Catharsis in Film. Definition and Examples.


Definition: Catharsis in film refers to the emotional release or purging experienced by the audience through intense or dramatic scenes. It allows viewers to empathize with characters and experience relief, satisfaction, or emotional resolution resulting from the film’s emotional journey.

Catharsis occurs when the audience connects deeply with the characters and their journey, resulting in a profound emotional response.

This release can be a combination of various emotions, such as joy, sadness, fear, or relief, and it often leaves the audience feeling cleansed or emotionally satisfied after the movie’s climax.

How Movies Give the Audience Catharsis

In storytelling, catharsis is often achieved through portraying intense and emotionally charged events, such as the death of a beloved character, a climactic battle, or a powerful revelation.

These moments provoke strong emotional responses from the audience, allowing them to deeply connect with the characters and their experiences.

By vicariously experiencing these emotional extremes through the characters on the screen, the audience can process and release their emotions, resulting in a cathartic experience.

You might like Anticlimax in Film.

Famous Movies That’ll Give You a Carthatic Experience

Here are a few examples of catharsis in famous movies:

“The Shawshank Redemption” (1994)

The film follows the story of Andy Dufresne, who is wrongfully convicted and imprisoned.

The movie’s climax, where Andy escapes from Shawshank State Penitentiary, brings the audience a sense of triumph and liberation, leading to a cathartic release.

“Schindler’s List” (1993)

This historical drama depicts the horrors of the Holocaust and the efforts of Oskar Schindler to save Jews from Nazi persecution.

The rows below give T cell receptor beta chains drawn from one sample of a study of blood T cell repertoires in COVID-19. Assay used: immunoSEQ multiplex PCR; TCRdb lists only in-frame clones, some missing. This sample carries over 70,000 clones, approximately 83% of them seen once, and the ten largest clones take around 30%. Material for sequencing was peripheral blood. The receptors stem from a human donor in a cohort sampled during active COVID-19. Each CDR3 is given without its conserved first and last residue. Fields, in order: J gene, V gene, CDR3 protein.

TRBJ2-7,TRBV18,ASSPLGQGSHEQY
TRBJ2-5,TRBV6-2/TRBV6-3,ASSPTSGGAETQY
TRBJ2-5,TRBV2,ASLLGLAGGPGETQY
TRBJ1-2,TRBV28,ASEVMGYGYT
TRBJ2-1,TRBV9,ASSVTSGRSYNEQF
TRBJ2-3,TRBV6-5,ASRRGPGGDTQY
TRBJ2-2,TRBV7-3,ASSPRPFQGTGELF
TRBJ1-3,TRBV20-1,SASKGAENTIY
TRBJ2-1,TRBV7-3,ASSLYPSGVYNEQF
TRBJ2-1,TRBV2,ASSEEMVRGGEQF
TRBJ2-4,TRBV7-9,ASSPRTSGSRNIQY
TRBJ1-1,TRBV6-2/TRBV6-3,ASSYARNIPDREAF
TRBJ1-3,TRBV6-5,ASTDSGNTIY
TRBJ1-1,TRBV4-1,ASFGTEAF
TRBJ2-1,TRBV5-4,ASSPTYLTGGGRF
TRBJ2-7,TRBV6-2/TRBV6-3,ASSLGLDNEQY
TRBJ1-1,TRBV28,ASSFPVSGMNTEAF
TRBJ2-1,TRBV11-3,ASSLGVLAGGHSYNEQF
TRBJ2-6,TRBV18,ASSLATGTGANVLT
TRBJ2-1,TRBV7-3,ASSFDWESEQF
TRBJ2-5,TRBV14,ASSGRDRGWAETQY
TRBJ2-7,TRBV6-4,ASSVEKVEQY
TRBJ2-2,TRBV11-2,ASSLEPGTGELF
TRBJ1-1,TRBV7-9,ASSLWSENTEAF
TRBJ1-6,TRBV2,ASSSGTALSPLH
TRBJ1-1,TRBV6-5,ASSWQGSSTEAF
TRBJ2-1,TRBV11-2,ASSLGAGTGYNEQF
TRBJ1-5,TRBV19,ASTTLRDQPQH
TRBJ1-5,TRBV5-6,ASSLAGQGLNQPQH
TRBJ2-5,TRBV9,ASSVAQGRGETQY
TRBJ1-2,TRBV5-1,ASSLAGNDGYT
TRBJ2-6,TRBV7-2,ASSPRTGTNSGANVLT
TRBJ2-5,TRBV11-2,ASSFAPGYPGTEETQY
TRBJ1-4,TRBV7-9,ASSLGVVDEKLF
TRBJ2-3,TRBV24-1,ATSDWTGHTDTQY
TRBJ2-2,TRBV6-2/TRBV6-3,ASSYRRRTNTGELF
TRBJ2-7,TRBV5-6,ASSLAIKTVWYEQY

The cathartic moment in the film comes towards the end when Schindler breaks down, regretting that he could have saved more lives.

The emotional weight of this scene leaves the audience with a profound sense of grief and empathy.

“Oldboy” (2003)

This South Korean thriller tells the story of a man seeking revenge after being imprisoned for 15 years.

The film’s climax, where the protagonist uncovers the shocking truth behind his captivity, leads to a cathartic release for the character and the audience as they confront the devastating consequences of revenge.

“Eternal Sunshine of the Spotless Mind” (2004)

This romantic science-fiction film explores the complexities of memory, love, and loss.

The cathartic moment in the movie occurs when the main characters, Joel and Clementine, fight against the erasure of their memories, choosing to embrace the pain and challenges of their relationship.

This bittersweet conclusion offers a cathartic release for the audience, evoking emotions of both sadness and hope.


Catharsis is a term that originated in Greek tragedy and was later adopted by literary theory.

In storytelling and film, catharsis refers to the emotional release or purification experienced by the audience or reader due to witnessing the dramatic events and conflicts within a narrative.

According to Aristotle, who first introduced the concept of catharsis, it is the process through which the audience experiences a purging of their emotions, particularly fear and pity.

He believed that by depicting tragic events and the characters’ suffering, the audience can empathize and ultimately find relief from their emotional tensions.

This purging of emotions is believed to bring about a sense of emotional balance and clarity.

The examples I gave from famous movies above illustrate how catharsis in the film is achieved through various narrative techniques, evoking intense emotional responses from the audience and providing a sense of emotional resolution or release.

If you enjoyed this one, check out how to use backstories in your film.


  • Jan Sørup

    Jan Sørup is a indie filmmaker, videographer and photographer from Denmark. He owns and the Danish company Apertura, which produces video content for big companies in Denmark and Scandinavia. Jan has a background in music, has drawn webcomics, and is a former lecturer at the University of Copenhagen.

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